I don’t know how I missed The Gardens of Kyoto by Kate Walbert when it was published in 2002. Perhaps I thought it was set in Japan, which is sometimes a turn off for me or for some other reason, this book was off my radar until a good friend recommended it for my book club recently.
This gem of a book was a New York Times Notable Book and received several other awards. And with good reason. Walbert’s first novel (she had previously published an acclaimed short story collection), The Gardens of Kyoto is a coming of age tale of a young woman during the time of World War II. The woman’s story reminded me of the TV sitcom “How I Met Your Mother” because the female narrator is telling her child how she met his father. She is addressing the child directly, often saying “your father” even though, as readers, we are unclear who this man is exactly. But the resemblance to HIMYM ends there because this is a dark story about loss and love.
The novel unfolds in a fragmented fashion with different stories unfolding in bits and pieces. The title, Gardens of Kyoto, is actually a book within the book about the beautiful gardens in this treasured place in Japan. The fragmentation of the gardens symbolizes the narrative technique of the book. One of the gardens described in the book leaves “the viewer to fill in the landscape.” This book, too, requires the reader to fill in the gaps and re-read portions until they make sense. The narrator, near the end of the book, says, “We are none of us who we are.”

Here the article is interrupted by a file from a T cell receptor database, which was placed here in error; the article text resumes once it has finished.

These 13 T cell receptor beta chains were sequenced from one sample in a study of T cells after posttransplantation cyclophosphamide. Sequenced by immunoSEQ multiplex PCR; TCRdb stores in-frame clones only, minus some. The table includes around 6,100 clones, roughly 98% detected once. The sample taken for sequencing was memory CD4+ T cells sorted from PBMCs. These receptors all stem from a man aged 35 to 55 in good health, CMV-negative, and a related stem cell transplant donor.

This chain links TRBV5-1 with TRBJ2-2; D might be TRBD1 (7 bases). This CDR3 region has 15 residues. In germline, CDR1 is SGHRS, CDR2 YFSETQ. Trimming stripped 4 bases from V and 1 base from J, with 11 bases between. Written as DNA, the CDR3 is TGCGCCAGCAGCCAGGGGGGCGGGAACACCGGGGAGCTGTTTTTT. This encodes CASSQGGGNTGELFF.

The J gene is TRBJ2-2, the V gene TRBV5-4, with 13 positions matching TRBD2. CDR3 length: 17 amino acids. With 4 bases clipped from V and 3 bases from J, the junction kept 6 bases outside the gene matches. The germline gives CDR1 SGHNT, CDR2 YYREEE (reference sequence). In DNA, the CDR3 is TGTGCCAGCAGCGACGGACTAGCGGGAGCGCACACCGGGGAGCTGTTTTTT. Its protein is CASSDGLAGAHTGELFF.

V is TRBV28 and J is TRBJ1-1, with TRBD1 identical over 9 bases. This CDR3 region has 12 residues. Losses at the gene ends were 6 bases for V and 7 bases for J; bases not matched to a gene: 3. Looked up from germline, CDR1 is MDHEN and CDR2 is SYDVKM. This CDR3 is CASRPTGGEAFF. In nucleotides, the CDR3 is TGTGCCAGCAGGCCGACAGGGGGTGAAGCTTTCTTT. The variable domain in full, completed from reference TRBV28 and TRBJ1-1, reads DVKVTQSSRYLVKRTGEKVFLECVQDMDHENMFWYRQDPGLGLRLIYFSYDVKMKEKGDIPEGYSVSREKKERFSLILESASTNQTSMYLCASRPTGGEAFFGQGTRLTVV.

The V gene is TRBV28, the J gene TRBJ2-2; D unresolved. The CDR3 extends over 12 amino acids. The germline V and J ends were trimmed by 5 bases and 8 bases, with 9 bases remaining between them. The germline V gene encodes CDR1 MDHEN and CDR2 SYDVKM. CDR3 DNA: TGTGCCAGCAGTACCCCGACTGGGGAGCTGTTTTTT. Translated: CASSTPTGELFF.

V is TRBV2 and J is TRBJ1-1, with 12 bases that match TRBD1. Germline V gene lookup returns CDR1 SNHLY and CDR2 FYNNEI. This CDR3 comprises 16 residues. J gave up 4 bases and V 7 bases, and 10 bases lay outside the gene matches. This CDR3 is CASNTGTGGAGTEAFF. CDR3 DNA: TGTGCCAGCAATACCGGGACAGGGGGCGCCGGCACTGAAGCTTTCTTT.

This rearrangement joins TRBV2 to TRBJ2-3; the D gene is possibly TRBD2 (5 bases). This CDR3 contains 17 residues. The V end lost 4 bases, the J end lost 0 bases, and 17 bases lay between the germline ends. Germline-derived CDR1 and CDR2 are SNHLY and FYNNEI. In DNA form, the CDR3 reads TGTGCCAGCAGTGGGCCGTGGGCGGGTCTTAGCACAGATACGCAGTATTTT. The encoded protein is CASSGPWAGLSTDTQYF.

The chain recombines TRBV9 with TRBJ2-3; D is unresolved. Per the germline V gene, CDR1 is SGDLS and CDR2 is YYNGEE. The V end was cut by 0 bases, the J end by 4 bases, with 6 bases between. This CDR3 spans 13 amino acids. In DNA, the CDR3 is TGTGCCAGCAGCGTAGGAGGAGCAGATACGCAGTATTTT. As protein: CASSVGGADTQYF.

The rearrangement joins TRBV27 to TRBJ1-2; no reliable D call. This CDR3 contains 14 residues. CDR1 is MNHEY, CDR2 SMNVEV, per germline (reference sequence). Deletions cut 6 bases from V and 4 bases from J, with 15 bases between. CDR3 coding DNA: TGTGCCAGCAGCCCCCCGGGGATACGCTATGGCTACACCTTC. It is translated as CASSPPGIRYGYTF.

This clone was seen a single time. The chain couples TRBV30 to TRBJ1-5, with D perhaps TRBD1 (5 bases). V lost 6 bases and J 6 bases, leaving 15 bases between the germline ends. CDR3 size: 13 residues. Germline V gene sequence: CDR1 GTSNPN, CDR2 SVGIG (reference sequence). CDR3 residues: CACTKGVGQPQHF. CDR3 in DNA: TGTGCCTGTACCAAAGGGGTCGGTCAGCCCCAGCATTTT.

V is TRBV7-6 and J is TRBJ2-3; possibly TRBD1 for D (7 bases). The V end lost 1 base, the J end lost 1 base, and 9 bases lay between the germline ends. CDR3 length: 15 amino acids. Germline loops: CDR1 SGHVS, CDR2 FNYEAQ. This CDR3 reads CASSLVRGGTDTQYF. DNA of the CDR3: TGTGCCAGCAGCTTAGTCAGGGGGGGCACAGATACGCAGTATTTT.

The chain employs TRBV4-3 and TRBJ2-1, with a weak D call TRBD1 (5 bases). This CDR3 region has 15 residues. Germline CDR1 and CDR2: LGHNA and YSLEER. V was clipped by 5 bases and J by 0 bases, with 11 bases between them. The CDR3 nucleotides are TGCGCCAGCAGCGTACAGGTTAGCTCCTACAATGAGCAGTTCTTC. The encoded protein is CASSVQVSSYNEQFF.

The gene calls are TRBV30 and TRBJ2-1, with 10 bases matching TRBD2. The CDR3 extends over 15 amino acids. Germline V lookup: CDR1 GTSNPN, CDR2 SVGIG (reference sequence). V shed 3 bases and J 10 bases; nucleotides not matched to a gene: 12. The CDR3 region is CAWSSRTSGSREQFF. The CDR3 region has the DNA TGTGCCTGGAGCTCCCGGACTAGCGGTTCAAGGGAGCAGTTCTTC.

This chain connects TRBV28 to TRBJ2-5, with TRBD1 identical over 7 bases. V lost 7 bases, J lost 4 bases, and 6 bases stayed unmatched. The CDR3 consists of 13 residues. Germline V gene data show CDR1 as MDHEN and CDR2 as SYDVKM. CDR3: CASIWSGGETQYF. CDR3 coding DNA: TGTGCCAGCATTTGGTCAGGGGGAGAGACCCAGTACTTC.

The book illustrates that illusion with the themes of family secrets that damage lives, the repression of women in those post-war years and the ravages of war. Everyone is damaged in some way by secrets and illusions. I found this to be an intriguing story beautifully written with all the fragments fitting together at the end.